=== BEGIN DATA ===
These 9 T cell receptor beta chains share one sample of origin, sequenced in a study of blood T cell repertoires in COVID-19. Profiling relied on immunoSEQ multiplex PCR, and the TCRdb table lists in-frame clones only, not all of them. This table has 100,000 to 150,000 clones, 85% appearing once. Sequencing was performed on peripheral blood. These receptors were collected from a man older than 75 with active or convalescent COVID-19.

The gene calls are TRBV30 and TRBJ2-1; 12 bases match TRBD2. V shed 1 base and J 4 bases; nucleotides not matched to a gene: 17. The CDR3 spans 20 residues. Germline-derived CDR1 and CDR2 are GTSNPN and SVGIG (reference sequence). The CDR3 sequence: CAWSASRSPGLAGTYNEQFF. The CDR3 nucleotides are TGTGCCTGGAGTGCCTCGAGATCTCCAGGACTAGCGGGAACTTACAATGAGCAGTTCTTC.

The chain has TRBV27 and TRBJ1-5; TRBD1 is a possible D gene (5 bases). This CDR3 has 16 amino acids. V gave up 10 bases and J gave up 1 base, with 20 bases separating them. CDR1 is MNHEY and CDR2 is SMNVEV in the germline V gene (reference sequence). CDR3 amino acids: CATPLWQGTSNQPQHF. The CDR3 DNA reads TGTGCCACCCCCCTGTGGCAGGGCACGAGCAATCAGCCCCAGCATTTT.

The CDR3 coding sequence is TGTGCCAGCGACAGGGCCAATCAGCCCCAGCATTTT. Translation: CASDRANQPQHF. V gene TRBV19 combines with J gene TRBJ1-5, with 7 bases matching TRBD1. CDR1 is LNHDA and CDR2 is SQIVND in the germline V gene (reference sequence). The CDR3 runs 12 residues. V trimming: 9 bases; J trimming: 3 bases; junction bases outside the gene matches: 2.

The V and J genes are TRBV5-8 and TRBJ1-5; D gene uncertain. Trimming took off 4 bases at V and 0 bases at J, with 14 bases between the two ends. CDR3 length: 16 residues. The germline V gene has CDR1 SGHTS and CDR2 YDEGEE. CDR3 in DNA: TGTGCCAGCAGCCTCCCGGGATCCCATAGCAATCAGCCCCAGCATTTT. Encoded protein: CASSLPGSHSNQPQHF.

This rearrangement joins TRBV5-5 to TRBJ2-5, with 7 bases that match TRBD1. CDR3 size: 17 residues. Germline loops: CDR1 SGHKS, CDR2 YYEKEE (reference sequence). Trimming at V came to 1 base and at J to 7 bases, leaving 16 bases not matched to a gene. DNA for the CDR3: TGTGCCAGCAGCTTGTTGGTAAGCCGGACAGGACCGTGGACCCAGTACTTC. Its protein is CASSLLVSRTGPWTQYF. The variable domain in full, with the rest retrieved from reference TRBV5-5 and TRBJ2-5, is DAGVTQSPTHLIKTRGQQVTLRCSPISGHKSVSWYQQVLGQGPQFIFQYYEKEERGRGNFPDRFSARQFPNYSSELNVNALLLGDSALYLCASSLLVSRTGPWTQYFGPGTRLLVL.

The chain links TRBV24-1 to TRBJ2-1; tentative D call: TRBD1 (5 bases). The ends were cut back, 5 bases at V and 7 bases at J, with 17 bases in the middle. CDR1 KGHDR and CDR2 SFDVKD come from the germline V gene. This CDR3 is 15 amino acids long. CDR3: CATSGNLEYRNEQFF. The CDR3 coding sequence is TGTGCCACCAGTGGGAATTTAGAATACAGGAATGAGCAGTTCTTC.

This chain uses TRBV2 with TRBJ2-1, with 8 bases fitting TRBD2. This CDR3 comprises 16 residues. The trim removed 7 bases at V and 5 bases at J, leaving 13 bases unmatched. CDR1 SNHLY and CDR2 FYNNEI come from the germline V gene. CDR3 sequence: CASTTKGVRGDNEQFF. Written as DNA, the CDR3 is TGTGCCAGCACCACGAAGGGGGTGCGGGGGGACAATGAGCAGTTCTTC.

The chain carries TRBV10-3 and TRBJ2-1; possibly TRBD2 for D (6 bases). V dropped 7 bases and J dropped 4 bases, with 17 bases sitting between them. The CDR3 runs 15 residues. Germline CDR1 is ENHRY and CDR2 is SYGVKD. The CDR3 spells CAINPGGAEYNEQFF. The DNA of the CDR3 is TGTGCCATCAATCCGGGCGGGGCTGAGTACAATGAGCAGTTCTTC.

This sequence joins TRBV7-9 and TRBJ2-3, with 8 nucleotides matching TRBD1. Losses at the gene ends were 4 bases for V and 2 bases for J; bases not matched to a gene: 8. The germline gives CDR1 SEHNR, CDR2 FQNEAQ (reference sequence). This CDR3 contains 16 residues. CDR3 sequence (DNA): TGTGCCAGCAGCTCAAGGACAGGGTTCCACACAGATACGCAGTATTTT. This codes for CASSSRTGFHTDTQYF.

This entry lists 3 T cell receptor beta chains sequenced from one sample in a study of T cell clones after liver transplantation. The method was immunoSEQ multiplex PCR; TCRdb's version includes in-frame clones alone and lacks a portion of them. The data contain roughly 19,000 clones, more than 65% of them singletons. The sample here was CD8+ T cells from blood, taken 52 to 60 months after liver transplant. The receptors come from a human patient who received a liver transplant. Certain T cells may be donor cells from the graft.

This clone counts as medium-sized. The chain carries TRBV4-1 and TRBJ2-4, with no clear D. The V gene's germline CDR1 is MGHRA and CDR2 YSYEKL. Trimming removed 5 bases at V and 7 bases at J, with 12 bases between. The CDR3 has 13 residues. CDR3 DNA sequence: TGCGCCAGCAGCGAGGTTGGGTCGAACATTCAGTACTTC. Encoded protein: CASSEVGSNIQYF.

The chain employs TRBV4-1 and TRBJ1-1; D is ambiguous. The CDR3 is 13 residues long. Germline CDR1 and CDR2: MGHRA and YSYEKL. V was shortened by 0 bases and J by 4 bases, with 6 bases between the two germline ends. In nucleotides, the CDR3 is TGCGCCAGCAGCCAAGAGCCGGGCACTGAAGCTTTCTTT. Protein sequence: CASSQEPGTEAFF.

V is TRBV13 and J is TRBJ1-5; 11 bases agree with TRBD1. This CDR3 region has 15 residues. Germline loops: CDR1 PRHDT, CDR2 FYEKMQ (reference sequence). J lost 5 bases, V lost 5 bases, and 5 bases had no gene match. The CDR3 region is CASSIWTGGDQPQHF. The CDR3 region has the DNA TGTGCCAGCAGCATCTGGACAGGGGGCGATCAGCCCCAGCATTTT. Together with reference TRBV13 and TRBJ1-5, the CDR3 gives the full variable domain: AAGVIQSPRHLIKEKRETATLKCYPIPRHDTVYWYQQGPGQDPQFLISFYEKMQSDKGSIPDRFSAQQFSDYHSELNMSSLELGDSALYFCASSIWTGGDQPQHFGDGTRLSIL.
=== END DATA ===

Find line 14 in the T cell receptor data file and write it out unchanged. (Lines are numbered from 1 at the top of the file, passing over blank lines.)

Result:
V is TRBV13 and J is TRBJ1-5; 11 bases agree with TRBD1. This CDR3 region has 15 residues. Germline loops: CDR1 PRHDT, CDR2 FYEKMQ (reference sequence). J lost 5 bases, V lost 5 bases, and 5 bases had no gene match. The CDR3 region is CASSIWTGGDQPQHF. The CDR3 region has the DNA TGTGCCAGCAGCATCTGGACAGGGGGCGATCAGCCCCAGCATTTT. Together with reference TRBV13 and TRBJ1-5, the CDR3 gives the full variable domain: AAGVIQSPRHLIKEKRETATLKCYPIPRHDTVYWYQQGPGQDPQFLISFYEKMQSDKGSIPDRFSAQQFSDYHSELNMSSLELGDSALYFCASSIWTGGDQPQHFGDGTRLSIL.